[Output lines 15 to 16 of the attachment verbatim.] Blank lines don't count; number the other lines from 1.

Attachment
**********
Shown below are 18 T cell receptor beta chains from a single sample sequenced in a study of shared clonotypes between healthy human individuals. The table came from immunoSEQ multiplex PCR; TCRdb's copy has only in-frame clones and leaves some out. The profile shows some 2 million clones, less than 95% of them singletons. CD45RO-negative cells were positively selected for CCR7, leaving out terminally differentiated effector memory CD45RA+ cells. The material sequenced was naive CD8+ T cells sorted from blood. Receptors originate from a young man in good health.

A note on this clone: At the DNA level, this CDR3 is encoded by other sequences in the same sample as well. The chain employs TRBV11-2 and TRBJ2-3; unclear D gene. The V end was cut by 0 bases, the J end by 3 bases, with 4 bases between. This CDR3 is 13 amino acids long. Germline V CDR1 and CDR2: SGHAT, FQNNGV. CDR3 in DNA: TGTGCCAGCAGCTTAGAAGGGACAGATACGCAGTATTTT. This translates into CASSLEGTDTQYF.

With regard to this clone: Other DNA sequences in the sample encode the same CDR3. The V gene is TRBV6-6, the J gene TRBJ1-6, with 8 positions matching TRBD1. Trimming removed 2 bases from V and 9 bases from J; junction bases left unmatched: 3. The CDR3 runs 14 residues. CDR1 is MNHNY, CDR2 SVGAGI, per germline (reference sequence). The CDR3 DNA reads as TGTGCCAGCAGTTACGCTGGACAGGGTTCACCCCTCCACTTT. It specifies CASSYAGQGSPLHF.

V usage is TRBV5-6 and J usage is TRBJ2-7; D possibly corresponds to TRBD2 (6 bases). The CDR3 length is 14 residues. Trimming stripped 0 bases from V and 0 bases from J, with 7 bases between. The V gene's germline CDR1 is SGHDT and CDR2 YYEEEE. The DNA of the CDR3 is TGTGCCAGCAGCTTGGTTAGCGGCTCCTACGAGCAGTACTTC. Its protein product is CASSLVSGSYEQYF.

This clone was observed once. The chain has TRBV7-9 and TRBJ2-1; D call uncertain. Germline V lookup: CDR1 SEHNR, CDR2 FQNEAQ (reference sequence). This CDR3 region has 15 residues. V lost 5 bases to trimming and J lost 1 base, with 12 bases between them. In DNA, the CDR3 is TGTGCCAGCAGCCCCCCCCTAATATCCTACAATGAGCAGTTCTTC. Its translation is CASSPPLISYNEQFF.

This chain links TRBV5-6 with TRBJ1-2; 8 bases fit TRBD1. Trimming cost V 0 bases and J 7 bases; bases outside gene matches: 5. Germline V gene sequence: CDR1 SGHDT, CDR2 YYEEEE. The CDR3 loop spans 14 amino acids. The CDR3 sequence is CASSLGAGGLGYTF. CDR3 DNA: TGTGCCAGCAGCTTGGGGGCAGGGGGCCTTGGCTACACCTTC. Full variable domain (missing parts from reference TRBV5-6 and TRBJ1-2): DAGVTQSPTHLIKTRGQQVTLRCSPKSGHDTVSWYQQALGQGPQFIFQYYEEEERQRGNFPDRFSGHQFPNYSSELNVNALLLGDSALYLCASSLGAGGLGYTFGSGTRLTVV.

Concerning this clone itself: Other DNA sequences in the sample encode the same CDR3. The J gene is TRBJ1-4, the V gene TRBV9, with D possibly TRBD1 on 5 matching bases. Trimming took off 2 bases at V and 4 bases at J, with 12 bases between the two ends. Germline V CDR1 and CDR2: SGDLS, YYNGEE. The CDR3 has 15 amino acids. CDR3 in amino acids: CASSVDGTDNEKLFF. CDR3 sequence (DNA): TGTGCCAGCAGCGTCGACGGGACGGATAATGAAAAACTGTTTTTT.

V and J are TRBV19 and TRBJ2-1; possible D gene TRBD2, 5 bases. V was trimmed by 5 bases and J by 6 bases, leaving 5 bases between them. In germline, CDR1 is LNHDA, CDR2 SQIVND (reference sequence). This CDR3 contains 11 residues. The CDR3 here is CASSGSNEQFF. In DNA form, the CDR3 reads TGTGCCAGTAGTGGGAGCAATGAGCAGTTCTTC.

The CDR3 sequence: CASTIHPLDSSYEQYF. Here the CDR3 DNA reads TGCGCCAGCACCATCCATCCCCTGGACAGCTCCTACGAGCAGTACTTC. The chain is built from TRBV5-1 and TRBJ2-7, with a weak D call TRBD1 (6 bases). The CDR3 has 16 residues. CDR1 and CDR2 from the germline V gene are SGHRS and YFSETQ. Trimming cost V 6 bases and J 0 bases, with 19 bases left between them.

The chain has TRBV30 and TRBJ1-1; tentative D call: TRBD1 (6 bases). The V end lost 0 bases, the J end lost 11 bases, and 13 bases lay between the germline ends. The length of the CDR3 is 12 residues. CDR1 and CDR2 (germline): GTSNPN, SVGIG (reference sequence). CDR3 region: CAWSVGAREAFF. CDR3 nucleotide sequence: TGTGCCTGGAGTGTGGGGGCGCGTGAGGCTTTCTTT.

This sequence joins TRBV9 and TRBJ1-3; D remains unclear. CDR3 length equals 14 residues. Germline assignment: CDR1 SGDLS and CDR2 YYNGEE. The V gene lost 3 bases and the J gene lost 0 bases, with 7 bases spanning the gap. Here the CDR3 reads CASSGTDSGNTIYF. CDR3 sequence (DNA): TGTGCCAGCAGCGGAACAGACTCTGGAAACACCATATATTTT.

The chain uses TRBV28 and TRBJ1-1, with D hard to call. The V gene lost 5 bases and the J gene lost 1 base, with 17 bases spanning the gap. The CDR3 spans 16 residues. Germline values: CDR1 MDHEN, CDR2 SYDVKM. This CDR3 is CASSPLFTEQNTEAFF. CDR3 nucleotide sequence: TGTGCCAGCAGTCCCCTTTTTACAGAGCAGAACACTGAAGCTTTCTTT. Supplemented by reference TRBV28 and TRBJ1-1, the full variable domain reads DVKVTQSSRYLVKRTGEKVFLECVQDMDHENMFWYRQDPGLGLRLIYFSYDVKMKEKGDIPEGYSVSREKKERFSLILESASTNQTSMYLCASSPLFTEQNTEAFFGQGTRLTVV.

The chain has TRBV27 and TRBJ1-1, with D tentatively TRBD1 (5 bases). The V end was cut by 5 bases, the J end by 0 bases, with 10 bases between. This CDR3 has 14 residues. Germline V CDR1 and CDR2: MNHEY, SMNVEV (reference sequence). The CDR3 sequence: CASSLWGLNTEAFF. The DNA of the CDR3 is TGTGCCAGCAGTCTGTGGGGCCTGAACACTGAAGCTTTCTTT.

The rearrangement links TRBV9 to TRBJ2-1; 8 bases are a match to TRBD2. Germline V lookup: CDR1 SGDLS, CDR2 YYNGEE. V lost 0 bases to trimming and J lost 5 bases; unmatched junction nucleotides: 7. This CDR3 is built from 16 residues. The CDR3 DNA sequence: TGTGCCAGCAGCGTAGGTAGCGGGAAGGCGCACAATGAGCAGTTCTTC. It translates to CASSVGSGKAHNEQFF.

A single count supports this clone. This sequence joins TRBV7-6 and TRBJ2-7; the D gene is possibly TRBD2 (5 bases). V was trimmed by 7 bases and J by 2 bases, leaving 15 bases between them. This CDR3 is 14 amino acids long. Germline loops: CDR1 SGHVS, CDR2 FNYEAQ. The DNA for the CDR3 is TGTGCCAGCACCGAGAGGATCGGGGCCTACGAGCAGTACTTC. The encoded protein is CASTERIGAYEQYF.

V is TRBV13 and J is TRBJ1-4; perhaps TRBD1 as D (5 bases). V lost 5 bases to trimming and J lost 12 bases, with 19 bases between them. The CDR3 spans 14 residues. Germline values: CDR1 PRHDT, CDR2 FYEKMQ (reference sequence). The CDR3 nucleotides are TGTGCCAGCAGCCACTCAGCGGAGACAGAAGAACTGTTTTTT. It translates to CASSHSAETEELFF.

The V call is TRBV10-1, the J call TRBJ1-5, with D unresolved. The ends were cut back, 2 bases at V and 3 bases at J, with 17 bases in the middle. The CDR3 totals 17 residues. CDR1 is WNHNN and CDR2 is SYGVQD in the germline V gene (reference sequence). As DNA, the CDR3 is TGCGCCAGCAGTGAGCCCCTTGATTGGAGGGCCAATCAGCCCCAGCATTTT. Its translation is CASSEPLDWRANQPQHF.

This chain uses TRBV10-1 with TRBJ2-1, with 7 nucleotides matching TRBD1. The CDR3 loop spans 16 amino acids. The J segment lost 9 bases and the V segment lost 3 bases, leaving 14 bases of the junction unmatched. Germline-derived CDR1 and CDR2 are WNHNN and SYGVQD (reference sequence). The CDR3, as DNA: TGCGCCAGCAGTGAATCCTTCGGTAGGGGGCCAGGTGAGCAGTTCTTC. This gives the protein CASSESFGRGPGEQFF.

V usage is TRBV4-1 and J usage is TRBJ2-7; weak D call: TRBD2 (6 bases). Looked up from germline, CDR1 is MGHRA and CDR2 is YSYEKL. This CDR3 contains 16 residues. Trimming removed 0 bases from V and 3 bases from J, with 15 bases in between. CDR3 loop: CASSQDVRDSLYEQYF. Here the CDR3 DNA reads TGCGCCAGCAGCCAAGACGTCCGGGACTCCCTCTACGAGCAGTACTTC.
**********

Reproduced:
A single count supports this clone. This sequence joins TRBV7-6 and TRBJ2-7; the D gene is possibly TRBD2 (5 bases). V was trimmed by 7 bases and J by 2 bases, leaving 15 bases between them. This CDR3 is 14 amino acids long. Germline loops: CDR1 SGHVS, CDR2 FNYEAQ. The DNA for the CDR3 is TGTGCCAGCACCGAGAGGATCGGGGCCTACGAGCAGTACTTC. The encoded protein is CASTERIGAYEQYF.

V is TRBV13 and J is TRBJ1-4; perhaps TRBD1 as D (5 bases). V lost 5 bases to trimming and J lost 12 bases, with 19 bases between them. The CDR3 spans 14 residues. Germline values: CDR1 PRHDT, CDR2 FYEKMQ (reference sequence). The CDR3 nucleotides are TGTGCCAGCAGCCACTCAGCGGAGACAGAAGAACTGTTTTTT. It translates to CASSHSAETEELFF.